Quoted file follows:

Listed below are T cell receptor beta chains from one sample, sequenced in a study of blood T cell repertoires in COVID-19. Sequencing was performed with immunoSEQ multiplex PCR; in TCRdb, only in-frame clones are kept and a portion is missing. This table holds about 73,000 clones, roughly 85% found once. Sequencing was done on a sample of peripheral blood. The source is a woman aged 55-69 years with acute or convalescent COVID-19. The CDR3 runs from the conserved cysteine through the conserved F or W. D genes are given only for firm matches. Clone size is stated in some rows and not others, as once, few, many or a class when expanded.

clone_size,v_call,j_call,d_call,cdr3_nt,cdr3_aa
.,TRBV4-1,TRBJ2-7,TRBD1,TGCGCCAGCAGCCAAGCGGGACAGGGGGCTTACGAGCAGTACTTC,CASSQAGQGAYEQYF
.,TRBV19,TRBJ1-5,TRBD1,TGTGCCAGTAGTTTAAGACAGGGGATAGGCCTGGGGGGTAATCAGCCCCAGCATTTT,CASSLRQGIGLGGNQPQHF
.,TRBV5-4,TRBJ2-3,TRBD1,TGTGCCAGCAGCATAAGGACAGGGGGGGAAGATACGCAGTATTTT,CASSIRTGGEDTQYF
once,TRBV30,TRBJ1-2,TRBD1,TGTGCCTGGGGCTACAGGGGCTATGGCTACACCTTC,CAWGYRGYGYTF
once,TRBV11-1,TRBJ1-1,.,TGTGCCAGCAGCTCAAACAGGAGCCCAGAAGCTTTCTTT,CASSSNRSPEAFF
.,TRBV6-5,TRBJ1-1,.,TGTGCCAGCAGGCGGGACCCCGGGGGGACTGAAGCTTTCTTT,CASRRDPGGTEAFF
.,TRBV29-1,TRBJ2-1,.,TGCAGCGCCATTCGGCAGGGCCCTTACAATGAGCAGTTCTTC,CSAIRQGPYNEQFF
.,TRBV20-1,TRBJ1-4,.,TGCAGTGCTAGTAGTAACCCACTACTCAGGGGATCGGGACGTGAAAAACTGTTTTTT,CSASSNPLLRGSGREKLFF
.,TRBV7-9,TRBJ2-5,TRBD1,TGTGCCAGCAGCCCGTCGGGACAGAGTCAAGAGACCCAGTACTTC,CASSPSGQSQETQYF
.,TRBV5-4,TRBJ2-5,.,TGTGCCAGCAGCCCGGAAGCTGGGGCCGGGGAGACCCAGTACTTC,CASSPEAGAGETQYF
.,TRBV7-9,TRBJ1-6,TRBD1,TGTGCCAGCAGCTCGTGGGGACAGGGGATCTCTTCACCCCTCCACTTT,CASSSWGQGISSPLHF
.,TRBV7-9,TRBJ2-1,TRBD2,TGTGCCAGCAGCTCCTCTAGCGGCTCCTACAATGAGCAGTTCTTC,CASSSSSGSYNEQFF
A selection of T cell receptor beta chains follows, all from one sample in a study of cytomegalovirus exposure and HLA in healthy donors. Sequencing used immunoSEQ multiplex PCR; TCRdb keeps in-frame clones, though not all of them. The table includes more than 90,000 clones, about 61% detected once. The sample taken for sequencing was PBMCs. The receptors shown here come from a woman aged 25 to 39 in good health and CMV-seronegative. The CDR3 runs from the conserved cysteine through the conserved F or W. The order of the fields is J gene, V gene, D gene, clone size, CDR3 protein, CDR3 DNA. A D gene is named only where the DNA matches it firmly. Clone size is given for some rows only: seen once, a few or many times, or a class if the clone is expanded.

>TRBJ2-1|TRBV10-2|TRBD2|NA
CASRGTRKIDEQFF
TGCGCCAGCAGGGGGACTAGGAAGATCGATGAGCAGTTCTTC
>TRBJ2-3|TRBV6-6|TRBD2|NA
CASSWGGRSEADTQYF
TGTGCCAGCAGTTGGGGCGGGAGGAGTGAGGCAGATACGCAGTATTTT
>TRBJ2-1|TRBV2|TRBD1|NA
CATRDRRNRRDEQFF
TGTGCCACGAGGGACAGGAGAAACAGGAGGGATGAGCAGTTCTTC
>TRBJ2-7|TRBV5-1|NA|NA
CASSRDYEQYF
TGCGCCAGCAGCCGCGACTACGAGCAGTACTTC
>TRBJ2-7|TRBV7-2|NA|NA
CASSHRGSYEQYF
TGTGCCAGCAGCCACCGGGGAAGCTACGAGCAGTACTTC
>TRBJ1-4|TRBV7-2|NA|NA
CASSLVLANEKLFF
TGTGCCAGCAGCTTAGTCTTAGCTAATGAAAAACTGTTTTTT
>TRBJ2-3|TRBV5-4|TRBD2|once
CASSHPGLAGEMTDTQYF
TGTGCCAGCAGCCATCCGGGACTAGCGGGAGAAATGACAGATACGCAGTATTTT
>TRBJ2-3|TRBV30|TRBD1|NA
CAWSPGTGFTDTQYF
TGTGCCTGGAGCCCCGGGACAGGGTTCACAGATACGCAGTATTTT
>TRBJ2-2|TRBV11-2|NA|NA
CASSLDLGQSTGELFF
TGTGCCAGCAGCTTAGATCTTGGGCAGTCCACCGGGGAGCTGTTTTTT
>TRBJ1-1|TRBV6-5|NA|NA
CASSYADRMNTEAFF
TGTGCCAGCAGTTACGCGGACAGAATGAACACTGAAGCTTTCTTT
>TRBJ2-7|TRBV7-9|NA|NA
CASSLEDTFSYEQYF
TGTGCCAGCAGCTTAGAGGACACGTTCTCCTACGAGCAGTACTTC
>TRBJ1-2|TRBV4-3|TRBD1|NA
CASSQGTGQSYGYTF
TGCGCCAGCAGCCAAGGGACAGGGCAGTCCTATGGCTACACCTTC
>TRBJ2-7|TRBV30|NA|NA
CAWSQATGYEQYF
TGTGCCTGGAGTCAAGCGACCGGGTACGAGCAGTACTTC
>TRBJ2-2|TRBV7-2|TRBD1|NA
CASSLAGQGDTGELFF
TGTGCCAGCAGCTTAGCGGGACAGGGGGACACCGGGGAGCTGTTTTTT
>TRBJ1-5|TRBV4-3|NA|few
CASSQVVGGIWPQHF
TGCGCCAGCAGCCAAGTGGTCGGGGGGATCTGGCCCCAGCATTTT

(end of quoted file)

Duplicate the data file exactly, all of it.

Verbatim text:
Listed below are T cell receptor beta chains from one sample, sequenced in a study of blood T cell repertoires in COVID-19. Sequencing was performed with immunoSEQ multiplex PCR; in TCRdb, only in-frame clones are kept and a portion is missing. This table holds about 73,000 clones, roughly 85% found once. Sequencing was done on a sample of peripheral blood. The source is a woman aged 55-69 years with acute or convalescent COVID-19. The CDR3 runs from the conserved cysteine through the conserved F or W. D genes are given only for firm matches. Clone size is stated in some rows and not others, as once, few, many or a class when expanded.

clone_size,v_call,j_call,d_call,cdr3_nt,cdr3_aa
.,TRBV4-1,TRBJ2-7,TRBD1,TGCGCCAGCAGCCAAGCGGGACAGGGGGCTTACGAGCAGTACTTC,CASSQAGQGAYEQYF
.,TRBV19,TRBJ1-5,TRBD1,TGTGCCAGTAGTTTAAGACAGGGGATAGGCCTGGGGGGTAATCAGCCCCAGCATTTT,CASSLRQGIGLGGNQPQHF
.,TRBV5-4,TRBJ2-3,TRBD1,TGTGCCAGCAGCATAAGGACAGGGGGGGAAGATACGCAGTATTTT,CASSIRTGGEDTQYF
once,TRBV30,TRBJ1-2,TRBD1,TGTGCCTGGGGCTACAGGGGCTATGGCTACACCTTC,CAWGYRGYGYTF
once,TRBV11-1,TRBJ1-1,.,TGTGCCAGCAGCTCAAACAGGAGCCCAGAAGCTTTCTTT,CASSSNRSPEAFF
.,TRBV6-5,TRBJ1-1,.,TGTGCCAGCAGGCGGGACCCCGGGGGGACTGAAGCTTTCTTT,CASRRDPGGTEAFF
.,TRBV29-1,TRBJ2-1,.,TGCAGCGCCATTCGGCAGGGCCCTTACAATGAGCAGTTCTTC,CSAIRQGPYNEQFF
.,TRBV20-1,TRBJ1-4,.,TGCAGTGCTAGTAGTAACCCACTACTCAGGGGATCGGGACGTGAAAAACTGTTTTTT,CSASSNPLLRGSGREKLFF
.,TRBV7-9,TRBJ2-5,TRBD1,TGTGCCAGCAGCCCGTCGGGACAGAGTCAAGAGACCCAGTACTTC,CASSPSGQSQETQYF
.,TRBV5-4,TRBJ2-5,.,TGTGCCAGCAGCCCGGAAGCTGGGGCCGGGGAGACCCAGTACTTC,CASSPEAGAGETQYF
.,TRBV7-9,TRBJ1-6,TRBD1,TGTGCCAGCAGCTCGTGGGGACAGGGGATCTCTTCACCCCTCCACTTT,CASSSWGQGISSPLHF
.,TRBV7-9,TRBJ2-1,TRBD2,TGTGCCAGCAGCTCCTCTAGCGGCTCCTACAATGAGCAGTTCTTC,CASSSSSGSYNEQFF
A selection of T cell receptor beta chains follows, all from one sample in a study of cytomegalovirus exposure and HLA in healthy donors. Sequencing used immunoSEQ multiplex PCR; TCRdb keeps in-frame clones, though not all of them. The table includes more than 90,000 clones, about 61% detected once. The sample taken for sequencing was PBMCs. The receptors shown here come from a woman aged 25 to 39 in good health and CMV-seronegative. The CDR3 runs from the conserved cysteine through the conserved F or W. The order of the fields is J gene, V gene, D gene, clone size, CDR3 protein, CDR3 DNA. A D gene is named only where the DNA matches it firmly. Clone size is given for some rows only: seen once, a few or many times, or a class if the clone is expanded.

>TRBJ2-1|TRBV10-2|TRBD2|NA
CASRGTRKIDEQFF
TGCGCCAGCAGGGGGACTAGGAAGATCGATGAGCAGTTCTTC
>TRBJ2-3|TRBV6-6|TRBD2|NA
CASSWGGRSEADTQYF
TGTGCCAGCAGTTGGGGCGGGAGGAGTGAGGCAGATACGCAGTATTTT
>TRBJ2-1|TRBV2|TRBD1|NA
CATRDRRNRRDEQFF
TGTGCCACGAGGGACAGGAGAAACAGGAGGGATGAGCAGTTCTTC
>TRBJ2-7|TRBV5-1|NA|NA
CASSRDYEQYF
TGCGCCAGCAGCCGCGACTACGAGCAGTACTTC
>TRBJ2-7|TRBV7-2|NA|NA
CASSHRGSYEQYF
TGTGCCAGCAGCCACCGGGGAAGCTACGAGCAGTACTTC
>TRBJ1-4|TRBV7-2|NA|NA
CASSLVLANEKLFF
TGTGCCAGCAGCTTAGTCTTAGCTAATGAAAAACTGTTTTTT
>TRBJ2-3|TRBV5-4|TRBD2|once
CASSHPGLAGEMTDTQYF
TGTGCCAGCAGCCATCCGGGACTAGCGGGAGAAATGACAGATACGCAGTATTTT
>TRBJ2-3|TRBV30|TRBD1|NA
CAWSPGTGFTDTQYF
TGTGCCTGGAGCCCCGGGACAGGGTTCACAGATACGCAGTATTTT
>TRBJ2-2|TRBV11-2|NA|NA
CASSLDLGQSTGELFF
TGTGCCAGCAGCTTAGATCTTGGGCAGTCCACCGGGGAGCTGTTTTTT
>TRBJ1-1|TRBV6-5|NA|NA
CASSYADRMNTEAFF
TGTGCCAGCAGTTACGCGGACAGAATGAACACTGAAGCTTTCTTT
>TRBJ2-7|TRBV7-9|NA|NA
CASSLEDTFSYEQYF
TGTGCCAGCAGCTTAGAGGACACGTTCTCCTACGAGCAGTACTTC
>TRBJ1-2|TRBV4-3|TRBD1|NA
CASSQGTGQSYGYTF
TGCGCCAGCAGCCAAGGGACAGGGCAGTCCTATGGCTACACCTTC
>TRBJ2-7|TRBV30|NA|NA
CAWSQATGYEQYF
TGTGCCTGGAGTCAAGCGACCGGGTACGAGCAGTACTTC
>TRBJ2-2|TRBV7-2|TRBD1|NA
CASSLAGQGDTGELFF
TGTGCCAGCAGCTTAGCGGGACAGGGGGACACCGGGGAGCTGTTTTTT
>TRBJ1-5|TRBV4-3|NA|few
CASSQVVGGIWPQHF
TGCGCCAGCAGCCAAGTGGTCGGGGGGATCTGGCCCCAGCATTTT